Weekly Democratic Address
January 24, 2020
Hi, I’m Congressman Brad Schneider from Illinois.
This Monday is International Holocaust Remembrance Day, memorializing the genocide of more than 6 million Jews, including 1.5 million children. This year’s observance holds special meaning as it is the 75th anniversary of the liberation of Auschwitz.
Auschwitz-Birkenau was the largest Nazi death camp, where more than 1.1 million people – men, women and children – were brutally murdered. The Nazis sent many people, including political dissidents, intellectuals, Roma and LGBTQ people to Auschwitz. But the vast majority of victims, 90 percent, were Jews.
This past week, I had the solemn and profound honor to visit Auschwitz with a bipartisan Congressional delegation led by Speaker Nancy Pelosi.
We walked through the gas chambers. We stood before the furnaces built to burn up to 1,800 bodies a day. We visited the barracks where people slept five to a rack, stacked three racks high. We saw what seemed like infinite piles of suitcases, shoes, eyeglasses and even human hair collected from the victims by the Nazi killers.
Notably, in a place representing humanity’s greatest crime, where people were denied the ability to even pray to their God, we joined with our Polish hosts to honor the memory of the martyrs by reciting the Kaddish, the Jewish mourners’ prayer.
At Auschwitz and in the days that followed, we all asked ourselves questions. How could the Holocaust happen? Could it happen in today’s world? And how do we ensure that such evil never happens again?
A key lesson of the Holocaust is that we cannot remain silent in the face of rising anti-Semitism. Right now, that lesson is more important than ever, in the face of a dramatic increase in antisemitism around the world, and specifically here in the United States.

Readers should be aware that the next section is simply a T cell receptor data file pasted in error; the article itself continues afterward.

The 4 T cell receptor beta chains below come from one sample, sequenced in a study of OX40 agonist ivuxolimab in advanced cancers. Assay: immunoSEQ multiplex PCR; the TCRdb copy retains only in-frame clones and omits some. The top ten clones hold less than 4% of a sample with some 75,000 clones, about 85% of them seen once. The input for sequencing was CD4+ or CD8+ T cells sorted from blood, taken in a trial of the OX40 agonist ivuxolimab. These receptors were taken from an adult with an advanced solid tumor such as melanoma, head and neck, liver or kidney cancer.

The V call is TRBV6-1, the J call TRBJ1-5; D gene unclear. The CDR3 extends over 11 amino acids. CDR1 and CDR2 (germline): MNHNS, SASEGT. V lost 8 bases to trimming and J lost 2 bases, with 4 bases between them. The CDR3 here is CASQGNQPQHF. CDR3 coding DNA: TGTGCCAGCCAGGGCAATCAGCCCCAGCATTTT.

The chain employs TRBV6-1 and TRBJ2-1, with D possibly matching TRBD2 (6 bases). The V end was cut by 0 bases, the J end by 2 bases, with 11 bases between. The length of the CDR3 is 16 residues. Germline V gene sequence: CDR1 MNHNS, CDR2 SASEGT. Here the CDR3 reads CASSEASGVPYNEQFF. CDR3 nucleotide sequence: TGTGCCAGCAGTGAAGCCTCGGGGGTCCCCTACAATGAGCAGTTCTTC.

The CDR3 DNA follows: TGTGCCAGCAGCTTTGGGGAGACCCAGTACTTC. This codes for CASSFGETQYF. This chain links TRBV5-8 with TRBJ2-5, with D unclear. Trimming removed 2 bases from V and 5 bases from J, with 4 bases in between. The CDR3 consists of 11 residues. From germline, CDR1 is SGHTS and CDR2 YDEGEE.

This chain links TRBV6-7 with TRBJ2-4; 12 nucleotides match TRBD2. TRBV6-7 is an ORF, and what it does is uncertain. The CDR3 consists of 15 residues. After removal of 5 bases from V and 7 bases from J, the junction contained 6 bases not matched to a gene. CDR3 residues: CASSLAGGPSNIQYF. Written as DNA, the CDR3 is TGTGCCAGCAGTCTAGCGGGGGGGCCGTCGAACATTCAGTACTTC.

In 2018, a gunman walked into the Tree of Life synagogue in Pittsburgh and killed eleven people. It was the worst antisemitic attack in our nation’s history. But it was not the last.
A synagogue in Poway, California. A kosher grocery in New Jersey. A Hanukkah celebration in Monsey, New York. Across the country, a staggering increase in verbal and physical assaults, vandalism and other acts of anti-Jewish hate. The numbers are horrifying.
Globally, Jews are being told to not publicly wear a yarmulke or other outward symbols of their Jewish identity. Throughout Europe, and increasingly here at home, armed guards are posted outside synagogues, Jewish schools and community centers. Entire communities are living in fear.
We cannot remain silent. All of us – no matter who we are, where we live or how we worship – all of us must speak out and condemn both antisemitic words and actions, whenever and wherever hate raises its ugly head.
In the House of Representatives, we have, and will continue to take action to confront anti-Semitism.
Last year, the House passed the strongest resolution in our history to clearly state we reject antisemitic stereotypes and consider antisemitic acts and statements to be hateful expressions of intolerance that are contradictory to our American values.
We passed a bill to secure $90 million of funding to defend vulnerable houses of worship.
Congress continues to help fund the United States Holocaust Memorial Museum to preserve the memory, teach the lessons and lead the work to stop future genocides.
And next week, the House will pass legislation to increase our commitment to teaching the next generation about the Shoah.
But we aren’t just focused on anti-Semitism here at home. In 2016 and 2017, the House pressured the Administration to fill the long-vacant position of Special Envoy to Monitor and Combat Anti-Semitism. Finally, last year, President Trump at last appointed Elan Carr to this role to coordinate America’s response to anti-Semitism around the world.
As for our trip, after visiting Auschwitz on Tuesday, our group flew to Israel to join delegations from 49 nations, including 41 heads of state, at a historic commemoration ceremony at Yad Vashem on Thursday. In the largest diplomatic gathering in Israel’s history, flanked by kings, prime ministers and presidents, we spoke with one common voice to honor the memories of the 6 million people lost. We celebrated the survivors and the righteous gentiles who defied the Nazis to save thousands of lives. And we renewed our commitment to fight anti-Semitism, now and forever.
Finally, before returning home, the group had the chance to meet with several Holocaust survivors and hear their stories. It is said that by hearing the testimony of a living witness to the Holocaust, we are made witnesses as well. As the remaining survivors age, we must work to preserve their stories for future generations.
Only by remembering the lives lost and speaking out against intolerance in our own time, can we live up to our sacred promise: Never Again.